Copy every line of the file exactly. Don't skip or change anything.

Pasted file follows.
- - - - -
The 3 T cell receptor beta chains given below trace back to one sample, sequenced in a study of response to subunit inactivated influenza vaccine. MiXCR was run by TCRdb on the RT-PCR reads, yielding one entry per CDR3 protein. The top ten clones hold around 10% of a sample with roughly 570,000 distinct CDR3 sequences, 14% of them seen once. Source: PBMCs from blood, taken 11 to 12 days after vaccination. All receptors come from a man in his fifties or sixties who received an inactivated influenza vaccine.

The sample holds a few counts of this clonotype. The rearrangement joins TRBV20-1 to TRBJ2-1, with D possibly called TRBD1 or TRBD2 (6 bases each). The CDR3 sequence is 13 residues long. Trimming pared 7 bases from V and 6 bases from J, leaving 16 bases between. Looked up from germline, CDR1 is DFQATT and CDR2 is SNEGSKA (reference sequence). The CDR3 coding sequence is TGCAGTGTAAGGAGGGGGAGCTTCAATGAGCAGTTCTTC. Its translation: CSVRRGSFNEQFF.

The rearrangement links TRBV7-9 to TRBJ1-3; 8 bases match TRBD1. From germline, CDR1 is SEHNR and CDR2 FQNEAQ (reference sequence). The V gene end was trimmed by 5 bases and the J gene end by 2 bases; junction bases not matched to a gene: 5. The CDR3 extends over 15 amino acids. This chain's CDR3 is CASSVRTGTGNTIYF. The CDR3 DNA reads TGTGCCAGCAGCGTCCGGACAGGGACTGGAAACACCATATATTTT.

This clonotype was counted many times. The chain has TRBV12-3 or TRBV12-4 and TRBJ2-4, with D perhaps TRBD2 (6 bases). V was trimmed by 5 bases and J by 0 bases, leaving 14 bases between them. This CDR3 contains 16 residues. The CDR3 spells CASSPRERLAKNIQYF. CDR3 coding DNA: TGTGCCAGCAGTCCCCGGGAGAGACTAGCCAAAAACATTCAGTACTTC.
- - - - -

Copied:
The 3 T cell receptor beta chains given below trace back to one sample, sequenced in a study of response to subunit inactivated influenza vaccine. MiXCR was run by TCRdb on the RT-PCR reads, yielding one entry per CDR3 protein. The top ten clones hold around 10% of a sample with roughly 570,000 distinct CDR3 sequences, 14% of them seen once. Source: PBMCs from blood, taken 11 to 12 days after vaccination. All receptors come from a man in his fifties or sixties who received an inactivated influenza vaccine.

The sample holds a few counts of this clonotype. The rearrangement joins TRBV20-1 to TRBJ2-1, with D possibly called TRBD1 or TRBD2 (6 bases each). The CDR3 sequence is 13 residues long. Trimming pared 7 bases from V and 6 bases from J, leaving 16 bases between. Looked up from germline, CDR1 is DFQATT and CDR2 is SNEGSKA (reference sequence). The CDR3 coding sequence is TGCAGTGTAAGGAGGGGGAGCTTCAATGAGCAGTTCTTC. Its translation: CSVRRGSFNEQFF.

The rearrangement links TRBV7-9 to TRBJ1-3; 8 bases match TRBD1. From germline, CDR1 is SEHNR and CDR2 FQNEAQ (reference sequence). The V gene end was trimmed by 5 bases and the J gene end by 2 bases; junction bases not matched to a gene: 5. The CDR3 extends over 15 amino acids. This chain's CDR3 is CASSVRTGTGNTIYF. The CDR3 DNA reads TGTGCCAGCAGCGTCCGGACAGGGACTGGAAACACCATATATTTT.

This clonotype was counted many times. The chain has TRBV12-3 or TRBV12-4 and TRBJ2-4, with D perhaps TRBD2 (6 bases). V was trimmed by 5 bases and J by 0 bases, leaving 14 bases between them. This CDR3 contains 16 residues. The CDR3 spells CASSPRERLAKNIQYF. CDR3 coding DNA: TGTGCCAGCAGTCCCCGGGAGAGACTAGCCAAAAACATTCAGTACTTC.